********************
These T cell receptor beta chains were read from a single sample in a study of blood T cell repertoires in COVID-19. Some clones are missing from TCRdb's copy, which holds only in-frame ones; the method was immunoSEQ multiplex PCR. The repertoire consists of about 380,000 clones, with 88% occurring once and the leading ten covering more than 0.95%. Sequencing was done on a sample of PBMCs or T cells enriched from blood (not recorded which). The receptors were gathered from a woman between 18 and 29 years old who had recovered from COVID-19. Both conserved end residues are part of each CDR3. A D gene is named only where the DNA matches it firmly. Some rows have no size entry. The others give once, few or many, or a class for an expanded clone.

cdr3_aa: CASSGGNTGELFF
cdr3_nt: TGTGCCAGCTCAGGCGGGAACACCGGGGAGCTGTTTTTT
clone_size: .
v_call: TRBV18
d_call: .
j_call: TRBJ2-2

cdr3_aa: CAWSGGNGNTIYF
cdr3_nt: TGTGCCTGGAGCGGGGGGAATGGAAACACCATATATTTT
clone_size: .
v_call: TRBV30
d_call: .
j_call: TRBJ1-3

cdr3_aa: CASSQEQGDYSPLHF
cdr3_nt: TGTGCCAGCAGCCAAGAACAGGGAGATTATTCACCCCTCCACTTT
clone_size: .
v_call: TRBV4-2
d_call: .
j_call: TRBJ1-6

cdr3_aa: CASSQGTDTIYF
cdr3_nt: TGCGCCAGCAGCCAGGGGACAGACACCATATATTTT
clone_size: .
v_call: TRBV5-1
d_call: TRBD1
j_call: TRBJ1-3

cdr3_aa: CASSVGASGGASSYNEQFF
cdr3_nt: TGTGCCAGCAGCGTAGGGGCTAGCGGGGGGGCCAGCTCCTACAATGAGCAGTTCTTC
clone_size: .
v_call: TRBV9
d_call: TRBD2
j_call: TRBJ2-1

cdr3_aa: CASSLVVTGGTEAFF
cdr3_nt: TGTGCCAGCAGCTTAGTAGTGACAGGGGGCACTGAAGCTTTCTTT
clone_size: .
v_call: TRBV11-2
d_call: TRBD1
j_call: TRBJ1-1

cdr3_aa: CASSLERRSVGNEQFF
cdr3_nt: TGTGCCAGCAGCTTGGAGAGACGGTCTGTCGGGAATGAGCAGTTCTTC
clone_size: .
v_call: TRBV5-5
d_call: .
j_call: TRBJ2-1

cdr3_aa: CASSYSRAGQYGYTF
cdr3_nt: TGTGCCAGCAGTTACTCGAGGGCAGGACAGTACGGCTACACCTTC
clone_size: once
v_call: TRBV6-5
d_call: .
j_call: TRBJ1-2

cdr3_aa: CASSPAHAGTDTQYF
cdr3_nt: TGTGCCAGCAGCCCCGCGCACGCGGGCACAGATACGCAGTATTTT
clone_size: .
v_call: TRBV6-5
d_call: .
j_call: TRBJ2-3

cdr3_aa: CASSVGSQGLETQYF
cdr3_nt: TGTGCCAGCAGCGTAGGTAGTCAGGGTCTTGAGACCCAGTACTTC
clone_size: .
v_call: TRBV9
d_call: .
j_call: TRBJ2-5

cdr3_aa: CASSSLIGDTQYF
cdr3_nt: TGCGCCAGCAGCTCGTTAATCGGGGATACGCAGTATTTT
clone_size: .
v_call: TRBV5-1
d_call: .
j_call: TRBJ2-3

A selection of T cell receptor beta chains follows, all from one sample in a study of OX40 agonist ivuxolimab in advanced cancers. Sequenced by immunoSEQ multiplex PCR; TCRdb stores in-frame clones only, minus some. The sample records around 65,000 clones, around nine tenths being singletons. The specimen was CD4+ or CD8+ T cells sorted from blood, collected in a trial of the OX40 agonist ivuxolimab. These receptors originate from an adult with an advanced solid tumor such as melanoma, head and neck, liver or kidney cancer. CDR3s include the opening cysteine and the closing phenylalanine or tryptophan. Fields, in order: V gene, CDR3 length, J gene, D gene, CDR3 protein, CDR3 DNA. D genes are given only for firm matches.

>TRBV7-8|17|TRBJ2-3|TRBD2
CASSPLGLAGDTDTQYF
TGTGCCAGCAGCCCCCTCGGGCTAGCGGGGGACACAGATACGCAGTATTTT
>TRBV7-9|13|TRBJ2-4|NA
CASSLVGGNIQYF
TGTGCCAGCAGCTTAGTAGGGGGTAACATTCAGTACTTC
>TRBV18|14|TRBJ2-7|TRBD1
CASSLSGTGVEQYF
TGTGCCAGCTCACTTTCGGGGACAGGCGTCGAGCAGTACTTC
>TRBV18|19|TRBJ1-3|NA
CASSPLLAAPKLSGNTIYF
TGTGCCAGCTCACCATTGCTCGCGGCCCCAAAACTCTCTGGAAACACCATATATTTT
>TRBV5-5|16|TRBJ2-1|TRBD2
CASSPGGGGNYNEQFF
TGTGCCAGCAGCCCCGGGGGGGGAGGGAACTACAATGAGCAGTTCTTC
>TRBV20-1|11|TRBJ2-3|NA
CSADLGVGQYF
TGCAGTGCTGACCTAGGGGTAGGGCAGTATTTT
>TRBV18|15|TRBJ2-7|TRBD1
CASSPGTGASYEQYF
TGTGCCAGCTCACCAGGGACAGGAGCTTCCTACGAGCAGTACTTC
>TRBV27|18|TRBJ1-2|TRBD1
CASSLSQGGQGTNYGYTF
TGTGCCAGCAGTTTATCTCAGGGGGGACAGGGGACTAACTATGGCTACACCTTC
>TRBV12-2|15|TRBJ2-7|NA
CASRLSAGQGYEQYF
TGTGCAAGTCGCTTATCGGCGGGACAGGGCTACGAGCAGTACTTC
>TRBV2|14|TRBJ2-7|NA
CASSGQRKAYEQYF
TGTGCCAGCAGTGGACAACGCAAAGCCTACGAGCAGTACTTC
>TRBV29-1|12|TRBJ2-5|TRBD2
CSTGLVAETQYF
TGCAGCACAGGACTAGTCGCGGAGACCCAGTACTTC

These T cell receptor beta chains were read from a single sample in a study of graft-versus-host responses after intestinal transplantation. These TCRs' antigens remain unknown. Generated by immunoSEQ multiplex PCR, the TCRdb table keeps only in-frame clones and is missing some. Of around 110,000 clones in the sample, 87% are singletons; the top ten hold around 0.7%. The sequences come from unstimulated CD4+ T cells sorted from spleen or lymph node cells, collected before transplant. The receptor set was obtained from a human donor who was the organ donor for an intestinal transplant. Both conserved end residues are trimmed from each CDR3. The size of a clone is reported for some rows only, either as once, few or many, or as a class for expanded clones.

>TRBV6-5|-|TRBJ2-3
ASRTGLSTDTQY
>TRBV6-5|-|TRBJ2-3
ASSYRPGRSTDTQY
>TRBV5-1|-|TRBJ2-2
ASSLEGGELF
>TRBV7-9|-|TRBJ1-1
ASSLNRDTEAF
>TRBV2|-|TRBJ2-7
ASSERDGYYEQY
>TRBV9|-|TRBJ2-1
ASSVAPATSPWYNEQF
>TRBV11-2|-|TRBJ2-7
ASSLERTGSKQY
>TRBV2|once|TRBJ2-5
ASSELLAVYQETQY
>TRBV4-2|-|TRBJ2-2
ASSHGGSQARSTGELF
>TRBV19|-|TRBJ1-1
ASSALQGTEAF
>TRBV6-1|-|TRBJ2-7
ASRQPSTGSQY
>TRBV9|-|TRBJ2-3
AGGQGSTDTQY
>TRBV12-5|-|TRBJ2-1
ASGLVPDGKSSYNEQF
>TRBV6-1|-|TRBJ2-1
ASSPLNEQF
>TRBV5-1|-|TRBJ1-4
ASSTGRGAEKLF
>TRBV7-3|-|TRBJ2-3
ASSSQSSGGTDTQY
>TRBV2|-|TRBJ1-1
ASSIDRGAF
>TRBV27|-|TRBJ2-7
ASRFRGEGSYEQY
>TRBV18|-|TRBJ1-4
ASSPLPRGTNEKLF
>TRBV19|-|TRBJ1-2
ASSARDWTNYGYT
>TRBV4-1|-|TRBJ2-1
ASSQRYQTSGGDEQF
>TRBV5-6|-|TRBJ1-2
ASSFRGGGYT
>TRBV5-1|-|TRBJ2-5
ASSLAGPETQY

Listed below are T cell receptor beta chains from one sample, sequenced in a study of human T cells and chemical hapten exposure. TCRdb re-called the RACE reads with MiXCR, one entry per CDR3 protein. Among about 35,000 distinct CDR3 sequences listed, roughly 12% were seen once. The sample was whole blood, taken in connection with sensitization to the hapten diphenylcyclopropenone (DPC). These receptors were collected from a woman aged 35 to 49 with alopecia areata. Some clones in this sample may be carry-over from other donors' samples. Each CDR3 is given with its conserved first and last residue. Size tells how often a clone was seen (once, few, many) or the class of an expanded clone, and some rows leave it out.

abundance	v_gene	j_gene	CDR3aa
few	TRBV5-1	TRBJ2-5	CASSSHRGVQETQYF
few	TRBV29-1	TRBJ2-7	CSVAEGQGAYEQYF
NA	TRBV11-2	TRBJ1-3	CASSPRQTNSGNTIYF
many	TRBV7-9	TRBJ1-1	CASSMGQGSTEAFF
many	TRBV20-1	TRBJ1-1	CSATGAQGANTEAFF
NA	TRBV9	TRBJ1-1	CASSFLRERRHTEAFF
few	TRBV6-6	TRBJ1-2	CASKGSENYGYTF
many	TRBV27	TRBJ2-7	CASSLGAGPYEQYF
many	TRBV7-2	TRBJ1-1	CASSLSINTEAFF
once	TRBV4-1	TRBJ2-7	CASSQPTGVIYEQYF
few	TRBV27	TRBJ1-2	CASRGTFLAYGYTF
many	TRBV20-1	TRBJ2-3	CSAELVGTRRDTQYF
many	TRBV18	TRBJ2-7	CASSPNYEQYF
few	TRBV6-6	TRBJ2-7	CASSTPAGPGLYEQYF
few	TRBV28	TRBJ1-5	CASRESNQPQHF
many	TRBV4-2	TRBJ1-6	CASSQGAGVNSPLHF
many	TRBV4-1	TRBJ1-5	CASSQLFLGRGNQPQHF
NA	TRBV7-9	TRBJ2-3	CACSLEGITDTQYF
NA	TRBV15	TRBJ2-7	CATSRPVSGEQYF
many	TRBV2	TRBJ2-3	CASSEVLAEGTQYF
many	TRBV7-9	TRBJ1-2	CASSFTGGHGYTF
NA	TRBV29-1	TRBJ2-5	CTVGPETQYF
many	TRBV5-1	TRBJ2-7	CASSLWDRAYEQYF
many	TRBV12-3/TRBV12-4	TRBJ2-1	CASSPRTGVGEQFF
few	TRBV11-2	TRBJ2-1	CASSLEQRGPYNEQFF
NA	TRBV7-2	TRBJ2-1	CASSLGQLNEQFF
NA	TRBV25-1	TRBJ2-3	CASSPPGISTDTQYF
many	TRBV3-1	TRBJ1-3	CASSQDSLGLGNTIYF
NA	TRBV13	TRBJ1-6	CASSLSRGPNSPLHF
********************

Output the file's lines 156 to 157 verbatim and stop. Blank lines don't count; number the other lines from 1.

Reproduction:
NA	TRBV9	TRBJ1-1	CASSFLRERRHTEAFF
few	TRBV6-6	TRBJ1-2	CASKGSENYGYTF